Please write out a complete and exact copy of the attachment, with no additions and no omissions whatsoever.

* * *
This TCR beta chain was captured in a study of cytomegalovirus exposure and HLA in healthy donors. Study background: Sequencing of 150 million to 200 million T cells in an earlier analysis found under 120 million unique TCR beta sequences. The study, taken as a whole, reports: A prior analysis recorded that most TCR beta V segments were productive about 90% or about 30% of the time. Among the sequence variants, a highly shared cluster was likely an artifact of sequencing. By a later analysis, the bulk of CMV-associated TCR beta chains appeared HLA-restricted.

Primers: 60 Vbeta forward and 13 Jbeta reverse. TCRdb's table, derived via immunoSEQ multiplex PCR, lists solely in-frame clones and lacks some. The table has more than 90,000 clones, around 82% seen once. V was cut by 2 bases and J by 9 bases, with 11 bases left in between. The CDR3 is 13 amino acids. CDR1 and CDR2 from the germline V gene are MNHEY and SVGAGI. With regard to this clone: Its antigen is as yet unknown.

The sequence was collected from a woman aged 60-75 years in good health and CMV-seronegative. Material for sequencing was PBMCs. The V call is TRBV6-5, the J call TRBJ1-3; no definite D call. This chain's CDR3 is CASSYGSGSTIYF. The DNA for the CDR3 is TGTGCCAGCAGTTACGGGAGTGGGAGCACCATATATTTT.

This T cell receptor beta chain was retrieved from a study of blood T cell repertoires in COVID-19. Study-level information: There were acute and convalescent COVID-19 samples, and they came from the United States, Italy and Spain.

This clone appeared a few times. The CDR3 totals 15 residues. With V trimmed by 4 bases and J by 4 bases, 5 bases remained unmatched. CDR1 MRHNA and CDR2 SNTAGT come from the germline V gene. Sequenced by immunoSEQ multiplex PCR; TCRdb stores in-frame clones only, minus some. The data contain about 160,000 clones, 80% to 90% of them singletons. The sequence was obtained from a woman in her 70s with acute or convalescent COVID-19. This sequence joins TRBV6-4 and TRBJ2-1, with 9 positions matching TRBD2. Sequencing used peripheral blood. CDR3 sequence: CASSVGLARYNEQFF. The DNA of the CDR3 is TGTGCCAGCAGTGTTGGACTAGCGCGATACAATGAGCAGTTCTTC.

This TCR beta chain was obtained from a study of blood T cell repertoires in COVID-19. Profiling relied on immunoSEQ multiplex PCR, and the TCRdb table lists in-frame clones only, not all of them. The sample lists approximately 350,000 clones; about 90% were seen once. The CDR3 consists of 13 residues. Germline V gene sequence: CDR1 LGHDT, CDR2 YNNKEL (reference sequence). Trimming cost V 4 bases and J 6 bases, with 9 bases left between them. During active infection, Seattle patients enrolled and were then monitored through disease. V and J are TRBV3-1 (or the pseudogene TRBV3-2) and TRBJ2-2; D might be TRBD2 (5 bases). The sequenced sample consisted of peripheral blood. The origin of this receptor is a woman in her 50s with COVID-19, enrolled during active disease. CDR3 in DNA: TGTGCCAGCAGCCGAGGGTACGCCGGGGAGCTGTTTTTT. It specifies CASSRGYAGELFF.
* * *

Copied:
This TCR beta chain was captured in a study of cytomegalovirus exposure and HLA in healthy donors. Study background: Sequencing of 150 million to 200 million T cells in an earlier analysis found under 120 million unique TCR beta sequences. The study, taken as a whole, reports: A prior analysis recorded that most TCR beta V segments were productive about 90% or about 30% of the time. Among the sequence variants, a highly shared cluster was likely an artifact of sequencing. By a later analysis, the bulk of CMV-associated TCR beta chains appeared HLA-restricted.

Primers: 60 Vbeta forward and 13 Jbeta reverse. TCRdb's table, derived via immunoSEQ multiplex PCR, lists solely in-frame clones and lacks some. The table has more than 90,000 clones, around 82% seen once. V was cut by 2 bases and J by 9 bases, with 11 bases left in between. The CDR3 is 13 amino acids. CDR1 and CDR2 from the germline V gene are MNHEY and SVGAGI. With regard to this clone: Its antigen is as yet unknown.

The sequence was collected from a woman aged 60-75 years in good health and CMV-seronegative. Material for sequencing was PBMCs. The V call is TRBV6-5, the J call TRBJ1-3; no definite D call. This chain's CDR3 is CASSYGSGSTIYF. The DNA for the CDR3 is TGTGCCAGCAGTTACGGGAGTGGGAGCACCATATATTTT.

This T cell receptor beta chain was retrieved from a study of blood T cell repertoires in COVID-19. Study-level information: There were acute and convalescent COVID-19 samples, and they came from the United States, Italy and Spain.

This clone appeared a few times. The CDR3 totals 15 residues. With V trimmed by 4 bases and J by 4 bases, 5 bases remained unmatched. CDR1 MRHNA and CDR2 SNTAGT come from the germline V gene. Sequenced by immunoSEQ multiplex PCR; TCRdb stores in-frame clones only, minus some. The data contain about 160,000 clones, 80% to 90% of them singletons. The sequence was obtained from a woman in her 70s with acute or convalescent COVID-19. This sequence joins TRBV6-4 and TRBJ2-1, with 9 positions matching TRBD2. Sequencing used peripheral blood. CDR3 sequence: CASSVGLARYNEQFF. The DNA of the CDR3 is TGTGCCAGCAGTGTTGGACTAGCGCGATACAATGAGCAGTTCTTC.

This TCR beta chain was obtained from a study of blood T cell repertoires in COVID-19. Profiling relied on immunoSEQ multiplex PCR, and the TCRdb table lists in-frame clones only, not all of them. The sample lists approximately 350,000 clones; about 90% were seen once. The CDR3 consists of 13 residues. Germline V gene sequence: CDR1 LGHDT, CDR2 YNNKEL (reference sequence). Trimming cost V 4 bases and J 6 bases, with 9 bases left between them. During active infection, Seattle patients enrolled and were then monitored through disease. V and J are TRBV3-1 (or the pseudogene TRBV3-2) and TRBJ2-2; D might be TRBD2 (5 bases). The sequenced sample consisted of peripheral blood. The origin of this receptor is a woman in her 50s with COVID-19, enrolled during active disease. CDR3 in DNA: TGTGCCAGCAGCCGAGGGTACGCCGGGGAGCTGTTTTTT. It specifies CASSRGYAGELFF.